Cheryl Elaine White
Nov 29, 1944 – Apr 21, 2017
Preceded in death by husband, Warren White, and son, Ron White. Survived by children: Steven Barnes, Robert White, and Tammy Barnes; brother, Cliff Bybee (Diane); mother, Betty McCreary; sister-in-law, Cathy Watts (Harold); six grandchildren and four great-grandchildren.
MEMORIAL SERVICE Thursday, April 27th at 10am at Evergreen Memorial Park. Memorials are suggested to Little White Dog Rescue.
Cheryl Elaine White was born on November 29, 1944 in Fort Scott, Kansas. The daughter of Everett and Betty Lou (Davis) Bybee, she grew up in the farming community of Redfield, Kansas. She was a wife, mother, grandmother, great-grandmother, friend, a lover of children and protector of animals. She was a hero to most who knew her.
Cheryl raised three children and was grandmother to six more children. She also had four great-grandchildren. She was the loving wife of Warren White, whom she lost to death in 2011.
When her children were old enough for her to enter the workplace, Cheryl took a job in the Attendance Office at Omaha’s Technical High School. It was a job she loved because she often got the chance to make a difference in the lives of troubled kids. The kids knew her as “Miss Cheryl” and would often come to her for help with things their parents could not provide.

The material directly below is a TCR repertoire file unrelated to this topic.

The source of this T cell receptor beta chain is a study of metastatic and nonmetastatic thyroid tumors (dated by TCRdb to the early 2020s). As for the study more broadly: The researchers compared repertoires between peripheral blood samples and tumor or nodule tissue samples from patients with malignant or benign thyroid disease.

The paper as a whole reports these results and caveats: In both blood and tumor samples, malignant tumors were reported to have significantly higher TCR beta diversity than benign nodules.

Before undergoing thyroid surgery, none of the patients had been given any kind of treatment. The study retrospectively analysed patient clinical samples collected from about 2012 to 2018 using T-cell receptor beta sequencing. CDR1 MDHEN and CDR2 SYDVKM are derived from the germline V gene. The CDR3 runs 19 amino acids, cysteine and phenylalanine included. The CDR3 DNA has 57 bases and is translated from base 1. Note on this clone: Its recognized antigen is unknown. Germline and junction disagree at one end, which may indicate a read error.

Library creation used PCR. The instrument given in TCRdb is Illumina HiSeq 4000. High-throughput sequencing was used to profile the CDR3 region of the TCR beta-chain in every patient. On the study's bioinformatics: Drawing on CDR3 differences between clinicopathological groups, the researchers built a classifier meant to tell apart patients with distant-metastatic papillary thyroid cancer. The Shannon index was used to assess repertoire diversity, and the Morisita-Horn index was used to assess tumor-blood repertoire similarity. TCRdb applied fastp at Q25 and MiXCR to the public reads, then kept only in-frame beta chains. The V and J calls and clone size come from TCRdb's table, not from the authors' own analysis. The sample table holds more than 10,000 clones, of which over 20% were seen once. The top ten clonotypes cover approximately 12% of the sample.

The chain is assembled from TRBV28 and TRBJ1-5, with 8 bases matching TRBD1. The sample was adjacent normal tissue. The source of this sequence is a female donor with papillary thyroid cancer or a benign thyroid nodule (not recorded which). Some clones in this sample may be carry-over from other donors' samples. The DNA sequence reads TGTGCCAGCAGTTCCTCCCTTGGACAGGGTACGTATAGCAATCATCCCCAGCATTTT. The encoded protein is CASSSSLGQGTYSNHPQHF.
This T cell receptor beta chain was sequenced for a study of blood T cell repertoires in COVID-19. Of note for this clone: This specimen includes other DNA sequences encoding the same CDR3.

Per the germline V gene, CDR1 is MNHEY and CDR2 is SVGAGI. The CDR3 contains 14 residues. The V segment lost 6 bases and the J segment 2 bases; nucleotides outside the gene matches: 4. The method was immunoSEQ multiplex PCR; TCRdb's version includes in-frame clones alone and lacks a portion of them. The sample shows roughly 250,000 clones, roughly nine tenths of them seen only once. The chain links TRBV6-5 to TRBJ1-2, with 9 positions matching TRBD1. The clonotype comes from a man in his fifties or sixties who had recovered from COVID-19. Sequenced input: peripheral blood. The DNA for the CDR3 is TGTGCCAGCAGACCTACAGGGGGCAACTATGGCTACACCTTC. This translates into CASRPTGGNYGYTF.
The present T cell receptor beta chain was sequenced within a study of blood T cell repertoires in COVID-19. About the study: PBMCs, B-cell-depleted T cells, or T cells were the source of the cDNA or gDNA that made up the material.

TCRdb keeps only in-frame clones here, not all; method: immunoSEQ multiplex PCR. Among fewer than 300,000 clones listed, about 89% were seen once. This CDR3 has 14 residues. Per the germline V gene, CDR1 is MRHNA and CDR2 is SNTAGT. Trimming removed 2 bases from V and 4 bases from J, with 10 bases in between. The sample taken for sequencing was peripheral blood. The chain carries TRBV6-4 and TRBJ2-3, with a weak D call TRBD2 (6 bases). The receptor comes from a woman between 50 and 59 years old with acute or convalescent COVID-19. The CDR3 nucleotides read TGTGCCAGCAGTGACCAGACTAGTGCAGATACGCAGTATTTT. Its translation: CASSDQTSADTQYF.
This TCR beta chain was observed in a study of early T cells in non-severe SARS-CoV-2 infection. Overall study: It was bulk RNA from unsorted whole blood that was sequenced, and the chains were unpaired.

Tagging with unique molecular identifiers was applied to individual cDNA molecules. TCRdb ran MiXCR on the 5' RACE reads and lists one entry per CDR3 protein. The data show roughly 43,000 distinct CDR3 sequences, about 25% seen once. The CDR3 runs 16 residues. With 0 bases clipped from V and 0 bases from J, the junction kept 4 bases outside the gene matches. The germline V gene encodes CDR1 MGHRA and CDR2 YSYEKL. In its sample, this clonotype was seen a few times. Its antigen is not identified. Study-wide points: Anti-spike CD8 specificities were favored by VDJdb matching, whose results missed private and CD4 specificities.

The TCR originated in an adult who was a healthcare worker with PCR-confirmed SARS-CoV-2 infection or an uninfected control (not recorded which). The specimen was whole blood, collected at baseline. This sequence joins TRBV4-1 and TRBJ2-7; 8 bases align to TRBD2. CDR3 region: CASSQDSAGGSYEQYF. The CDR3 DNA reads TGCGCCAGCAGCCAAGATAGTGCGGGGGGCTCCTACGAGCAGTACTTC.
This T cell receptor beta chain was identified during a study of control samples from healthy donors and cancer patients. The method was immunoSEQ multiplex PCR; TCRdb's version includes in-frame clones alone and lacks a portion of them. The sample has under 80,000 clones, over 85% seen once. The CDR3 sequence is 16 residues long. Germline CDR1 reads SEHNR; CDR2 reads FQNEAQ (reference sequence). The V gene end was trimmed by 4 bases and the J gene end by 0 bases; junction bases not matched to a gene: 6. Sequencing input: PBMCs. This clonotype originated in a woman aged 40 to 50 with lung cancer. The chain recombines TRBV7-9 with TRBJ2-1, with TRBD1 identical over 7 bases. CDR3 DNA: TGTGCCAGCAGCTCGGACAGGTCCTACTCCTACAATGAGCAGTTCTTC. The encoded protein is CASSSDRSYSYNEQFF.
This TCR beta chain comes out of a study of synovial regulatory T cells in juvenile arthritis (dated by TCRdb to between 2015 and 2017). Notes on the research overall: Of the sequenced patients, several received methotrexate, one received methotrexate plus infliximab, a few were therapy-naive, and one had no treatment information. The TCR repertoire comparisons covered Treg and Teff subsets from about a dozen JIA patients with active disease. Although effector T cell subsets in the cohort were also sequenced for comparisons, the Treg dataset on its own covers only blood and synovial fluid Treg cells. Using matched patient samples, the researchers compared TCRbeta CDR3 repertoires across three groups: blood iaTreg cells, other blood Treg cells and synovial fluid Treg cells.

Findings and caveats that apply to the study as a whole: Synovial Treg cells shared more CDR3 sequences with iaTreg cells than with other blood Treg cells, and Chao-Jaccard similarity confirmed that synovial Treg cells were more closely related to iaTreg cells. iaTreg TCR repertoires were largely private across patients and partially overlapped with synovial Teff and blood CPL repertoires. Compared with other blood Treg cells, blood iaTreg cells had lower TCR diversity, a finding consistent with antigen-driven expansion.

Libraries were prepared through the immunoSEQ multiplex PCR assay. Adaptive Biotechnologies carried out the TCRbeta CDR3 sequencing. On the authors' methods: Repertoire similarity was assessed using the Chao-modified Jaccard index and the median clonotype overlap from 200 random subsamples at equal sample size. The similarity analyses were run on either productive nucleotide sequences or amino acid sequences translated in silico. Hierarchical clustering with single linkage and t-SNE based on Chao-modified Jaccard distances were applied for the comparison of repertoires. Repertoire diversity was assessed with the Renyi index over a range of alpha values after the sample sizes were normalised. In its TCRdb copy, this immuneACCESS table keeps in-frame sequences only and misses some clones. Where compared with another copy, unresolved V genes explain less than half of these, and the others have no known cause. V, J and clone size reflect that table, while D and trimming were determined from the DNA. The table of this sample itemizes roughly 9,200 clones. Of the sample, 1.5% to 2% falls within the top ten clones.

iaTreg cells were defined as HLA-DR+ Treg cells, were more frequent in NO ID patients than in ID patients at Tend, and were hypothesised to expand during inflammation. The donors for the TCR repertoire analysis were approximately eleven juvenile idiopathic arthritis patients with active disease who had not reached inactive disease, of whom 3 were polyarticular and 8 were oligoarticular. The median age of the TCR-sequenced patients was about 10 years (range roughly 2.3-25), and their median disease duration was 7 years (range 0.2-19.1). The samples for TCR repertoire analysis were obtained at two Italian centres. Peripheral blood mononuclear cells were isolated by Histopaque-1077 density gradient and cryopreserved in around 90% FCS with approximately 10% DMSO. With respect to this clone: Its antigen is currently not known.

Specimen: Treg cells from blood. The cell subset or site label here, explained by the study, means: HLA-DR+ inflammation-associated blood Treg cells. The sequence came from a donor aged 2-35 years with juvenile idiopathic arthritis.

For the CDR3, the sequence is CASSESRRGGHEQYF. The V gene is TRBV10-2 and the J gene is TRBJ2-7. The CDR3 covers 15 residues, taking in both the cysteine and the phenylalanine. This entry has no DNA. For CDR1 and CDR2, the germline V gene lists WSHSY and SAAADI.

Cheryl remained at Tech High School until its closing in 1984. From there, Cheryl worked for a pig veterinarian at Ralston Purina, and as a Risk Management Analyst at St. Paul Insurance. Eventually she would join her husband, Warren, at White’s Color Center, his family business, where she assisted with the books, preparing slides, and even did some photography.
Cheryl was a born animal lover. She devoted much of her time to the animal rescue groups Coalition for Animal Protection and Little White Dog Rescue. At Little White Dog Rescue, Cheryl could always be counted on to take in the most troubled dogs from puppy mills or other difficult situations. She would love each one back to health and teach them to trust humans. She also spent countless hours sewing, processing applications, and attending events for Little White Dog. She drew many of the other volunteers to her with her infectious laughter and colorful sense of humor.
Cheryl leaves to grieve her, a host of family and friends whose lives were made richer by her presence in them, as well as her two darling dogs, Sugar and Savannah.
Cheryl’s favorite saying was, “Saving one dog will not change the world, but for that one dog, the world will change forever.”